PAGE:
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How to Pick a "Showroomer" Out of the Crowd

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Do you know who "showrooms?" Tall people. Yes, tall people. Someone who says they are taller than their peers is 48 percent more likely to walk into a store to see a product, only to then leave and buy that product somewhere else online.

The actions of showroomers will undoubtedly get a bit more attention this week as the U.S. Senate passed the Internet Sales Tax bill currently making its way through Congress. There is no shortage of commentary on this long-debated issue, so we'll save you from more of the same. What interested us here at CivicScience are showroomers themselves.

So, how do we know that showroomers are tall?

Since early January 2013, we surveyed 5,117 adult U.S. consumers to find the people who are most likely to showroom. Overall, we identified 1,088 people, or 21 percent of the adult population, who regularly engage in the behavior that has brick-and-mortar retailers shaking in their concrete shoes.

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We then compared those 1,088 people with non-showroomers across thousands of different attributes in our survey database, including their lifestyle, demographics, brand preferences, media habits, and, yes, even their height, weight, and eye color. What we discovered is that showroomers are a fairly predictable and identifiable bunch. With this insight, perhaps panicking retailers can figure out how to better spot likely showroomers, accommodate them, or just accept it and move on.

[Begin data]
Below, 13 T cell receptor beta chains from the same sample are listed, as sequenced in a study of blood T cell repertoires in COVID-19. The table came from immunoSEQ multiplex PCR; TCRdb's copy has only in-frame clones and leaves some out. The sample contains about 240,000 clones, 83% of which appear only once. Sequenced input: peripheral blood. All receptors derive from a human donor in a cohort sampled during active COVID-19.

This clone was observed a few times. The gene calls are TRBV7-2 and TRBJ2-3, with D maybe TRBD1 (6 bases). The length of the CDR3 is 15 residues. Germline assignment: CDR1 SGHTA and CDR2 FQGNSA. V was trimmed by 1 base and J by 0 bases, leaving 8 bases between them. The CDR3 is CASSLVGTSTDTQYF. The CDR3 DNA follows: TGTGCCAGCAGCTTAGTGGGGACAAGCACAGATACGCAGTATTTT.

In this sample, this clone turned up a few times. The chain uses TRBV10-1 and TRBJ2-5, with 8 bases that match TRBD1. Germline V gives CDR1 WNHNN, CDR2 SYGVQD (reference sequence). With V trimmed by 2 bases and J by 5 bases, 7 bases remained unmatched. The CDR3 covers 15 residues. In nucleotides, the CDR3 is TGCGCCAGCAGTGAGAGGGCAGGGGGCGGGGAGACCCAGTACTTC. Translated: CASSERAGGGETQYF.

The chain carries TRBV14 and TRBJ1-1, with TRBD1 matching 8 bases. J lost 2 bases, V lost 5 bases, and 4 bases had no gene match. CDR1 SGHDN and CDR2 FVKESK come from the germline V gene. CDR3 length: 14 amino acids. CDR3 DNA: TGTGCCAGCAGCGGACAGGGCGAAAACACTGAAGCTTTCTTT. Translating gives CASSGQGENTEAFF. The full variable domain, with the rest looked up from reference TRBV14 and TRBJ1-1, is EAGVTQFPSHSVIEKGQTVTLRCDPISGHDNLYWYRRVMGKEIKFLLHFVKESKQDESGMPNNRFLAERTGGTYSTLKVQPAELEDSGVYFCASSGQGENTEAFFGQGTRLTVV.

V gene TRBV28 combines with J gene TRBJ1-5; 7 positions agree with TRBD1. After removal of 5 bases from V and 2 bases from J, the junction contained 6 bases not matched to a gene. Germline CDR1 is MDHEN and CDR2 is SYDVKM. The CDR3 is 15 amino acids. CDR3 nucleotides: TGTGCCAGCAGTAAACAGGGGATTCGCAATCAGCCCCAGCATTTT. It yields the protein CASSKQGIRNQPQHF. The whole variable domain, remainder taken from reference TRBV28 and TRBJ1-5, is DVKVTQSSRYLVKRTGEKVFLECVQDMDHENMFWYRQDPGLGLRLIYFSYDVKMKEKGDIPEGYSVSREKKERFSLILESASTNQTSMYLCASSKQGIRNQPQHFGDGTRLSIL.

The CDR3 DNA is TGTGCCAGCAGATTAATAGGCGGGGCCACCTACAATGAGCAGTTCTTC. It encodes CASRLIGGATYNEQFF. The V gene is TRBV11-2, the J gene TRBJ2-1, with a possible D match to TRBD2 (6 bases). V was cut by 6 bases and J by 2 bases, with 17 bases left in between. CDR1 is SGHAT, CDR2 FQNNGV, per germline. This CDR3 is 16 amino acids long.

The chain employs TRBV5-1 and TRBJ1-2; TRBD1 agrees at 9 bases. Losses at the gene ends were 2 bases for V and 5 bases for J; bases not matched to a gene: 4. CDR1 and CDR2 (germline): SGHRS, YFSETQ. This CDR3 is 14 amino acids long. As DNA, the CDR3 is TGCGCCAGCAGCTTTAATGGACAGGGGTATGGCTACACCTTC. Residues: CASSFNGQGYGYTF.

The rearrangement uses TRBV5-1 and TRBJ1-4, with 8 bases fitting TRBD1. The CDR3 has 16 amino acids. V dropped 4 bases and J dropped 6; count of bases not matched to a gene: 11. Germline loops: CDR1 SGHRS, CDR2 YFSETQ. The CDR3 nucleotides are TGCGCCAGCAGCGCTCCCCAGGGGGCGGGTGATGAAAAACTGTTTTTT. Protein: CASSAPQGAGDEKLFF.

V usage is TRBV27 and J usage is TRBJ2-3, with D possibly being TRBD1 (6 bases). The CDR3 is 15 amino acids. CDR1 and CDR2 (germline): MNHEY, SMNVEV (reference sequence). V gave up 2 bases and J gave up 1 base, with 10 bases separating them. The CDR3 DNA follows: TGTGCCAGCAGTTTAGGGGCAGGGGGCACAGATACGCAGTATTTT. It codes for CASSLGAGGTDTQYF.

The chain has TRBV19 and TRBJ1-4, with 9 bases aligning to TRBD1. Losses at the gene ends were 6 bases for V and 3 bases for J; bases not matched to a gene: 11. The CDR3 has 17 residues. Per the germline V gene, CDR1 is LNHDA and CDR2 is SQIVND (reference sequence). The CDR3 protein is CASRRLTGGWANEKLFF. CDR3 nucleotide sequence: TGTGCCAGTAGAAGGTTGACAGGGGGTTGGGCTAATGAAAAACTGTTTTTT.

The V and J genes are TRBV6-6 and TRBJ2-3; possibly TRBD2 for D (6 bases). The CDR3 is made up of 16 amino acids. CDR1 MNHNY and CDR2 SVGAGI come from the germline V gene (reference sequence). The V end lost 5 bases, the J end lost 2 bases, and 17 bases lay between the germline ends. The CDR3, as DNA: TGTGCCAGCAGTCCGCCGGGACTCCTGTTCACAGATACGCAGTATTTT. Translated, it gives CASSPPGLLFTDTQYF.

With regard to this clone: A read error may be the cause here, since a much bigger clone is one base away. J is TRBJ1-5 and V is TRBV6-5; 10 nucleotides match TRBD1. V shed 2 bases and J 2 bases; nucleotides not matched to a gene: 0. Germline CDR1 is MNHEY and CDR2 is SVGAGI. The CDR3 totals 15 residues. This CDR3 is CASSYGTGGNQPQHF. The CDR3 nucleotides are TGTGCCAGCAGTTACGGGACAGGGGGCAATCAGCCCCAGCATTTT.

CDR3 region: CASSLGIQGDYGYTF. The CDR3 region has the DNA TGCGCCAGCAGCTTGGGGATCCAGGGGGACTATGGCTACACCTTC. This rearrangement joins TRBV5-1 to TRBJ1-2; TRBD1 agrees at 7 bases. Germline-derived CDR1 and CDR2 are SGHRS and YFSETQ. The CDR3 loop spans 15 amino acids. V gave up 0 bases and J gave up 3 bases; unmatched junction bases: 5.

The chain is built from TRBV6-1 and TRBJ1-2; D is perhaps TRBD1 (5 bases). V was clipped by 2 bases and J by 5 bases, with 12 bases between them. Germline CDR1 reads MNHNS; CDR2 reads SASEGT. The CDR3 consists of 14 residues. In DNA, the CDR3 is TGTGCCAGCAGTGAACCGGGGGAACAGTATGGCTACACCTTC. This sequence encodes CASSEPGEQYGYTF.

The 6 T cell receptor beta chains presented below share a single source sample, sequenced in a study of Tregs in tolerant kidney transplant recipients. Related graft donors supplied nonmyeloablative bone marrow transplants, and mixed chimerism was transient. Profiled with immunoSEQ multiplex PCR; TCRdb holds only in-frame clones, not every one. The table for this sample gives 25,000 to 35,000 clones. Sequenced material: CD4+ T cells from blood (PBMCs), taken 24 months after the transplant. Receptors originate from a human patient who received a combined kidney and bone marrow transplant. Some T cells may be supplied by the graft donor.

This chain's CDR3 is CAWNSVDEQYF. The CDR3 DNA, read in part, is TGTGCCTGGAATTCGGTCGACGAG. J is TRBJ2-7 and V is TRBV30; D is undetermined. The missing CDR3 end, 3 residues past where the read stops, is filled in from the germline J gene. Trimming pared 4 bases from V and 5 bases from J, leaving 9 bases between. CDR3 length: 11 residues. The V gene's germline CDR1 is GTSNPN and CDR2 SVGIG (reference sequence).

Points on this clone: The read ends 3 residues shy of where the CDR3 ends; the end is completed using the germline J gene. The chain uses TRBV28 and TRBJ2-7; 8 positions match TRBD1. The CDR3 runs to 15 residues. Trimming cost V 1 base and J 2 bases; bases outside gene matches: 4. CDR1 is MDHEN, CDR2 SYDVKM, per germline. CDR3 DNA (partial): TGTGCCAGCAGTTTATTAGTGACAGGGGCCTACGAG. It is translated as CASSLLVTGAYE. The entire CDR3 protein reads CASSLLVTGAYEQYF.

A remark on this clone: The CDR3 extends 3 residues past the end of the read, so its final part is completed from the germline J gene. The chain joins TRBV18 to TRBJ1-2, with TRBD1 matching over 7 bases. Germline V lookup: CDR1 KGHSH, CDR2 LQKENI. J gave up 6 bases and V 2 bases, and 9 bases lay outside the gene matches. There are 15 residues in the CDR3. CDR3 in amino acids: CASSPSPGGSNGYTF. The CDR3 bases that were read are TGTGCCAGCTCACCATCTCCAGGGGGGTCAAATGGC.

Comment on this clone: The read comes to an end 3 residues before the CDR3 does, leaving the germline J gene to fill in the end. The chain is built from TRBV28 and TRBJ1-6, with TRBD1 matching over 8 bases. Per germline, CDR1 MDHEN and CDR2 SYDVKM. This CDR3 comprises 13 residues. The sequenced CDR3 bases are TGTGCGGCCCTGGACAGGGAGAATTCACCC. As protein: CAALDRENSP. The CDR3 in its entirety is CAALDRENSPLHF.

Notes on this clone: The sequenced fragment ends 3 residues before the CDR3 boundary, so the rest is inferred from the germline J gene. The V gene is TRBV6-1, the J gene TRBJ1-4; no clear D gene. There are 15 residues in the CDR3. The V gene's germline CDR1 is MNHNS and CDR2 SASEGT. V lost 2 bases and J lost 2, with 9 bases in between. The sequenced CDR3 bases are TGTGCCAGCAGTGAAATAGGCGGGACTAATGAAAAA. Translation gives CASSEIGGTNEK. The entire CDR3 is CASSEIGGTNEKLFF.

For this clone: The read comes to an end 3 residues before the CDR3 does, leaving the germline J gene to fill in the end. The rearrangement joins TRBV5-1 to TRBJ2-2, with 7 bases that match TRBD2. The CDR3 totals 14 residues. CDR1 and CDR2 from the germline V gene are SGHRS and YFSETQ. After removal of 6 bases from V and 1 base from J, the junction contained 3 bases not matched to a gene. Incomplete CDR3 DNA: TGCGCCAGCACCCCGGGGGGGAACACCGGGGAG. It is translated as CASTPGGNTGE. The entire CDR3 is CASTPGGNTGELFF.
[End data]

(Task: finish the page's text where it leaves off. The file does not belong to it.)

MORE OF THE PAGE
Back to the tall people. Do you know why showroomers are taller? It's because height is a common proxy for income and education. Tall people, sociologists will tell you, are better at physical activities as children, which helps build confidence in the classroom. They are more appealing to members of the opposite sex as they get older, which also builds confidence and increases their chances of catching a break from college admissions officers and, eventually, workplace superiors. All of this leads to better academic performance, advanced degrees, better job titles, and higher-than-average income.

These income and education advantages naturally manifest themselves in how people shop. Showroomers are 78 percent more likely than non-showroomers to have an income of over $100,000. Similarly, 68 percent of showroomers have at least a college degree, versus only 46 percent of non-showroomers.

As a wealthy and educated consumer, a showroomer is tech-savvy and knows her way around the Internet. But he is also more likely to be highly brand-conscious. Indeed, showroomers are NOT the bargain-hunting misers you'd think they are. In fact, showroomers are 2X more likely to value the importance of "brand" over "price" than are their non-showrooming counterparts. They want that designer crib in the worst way and they're willing to go to great lengths to afford it.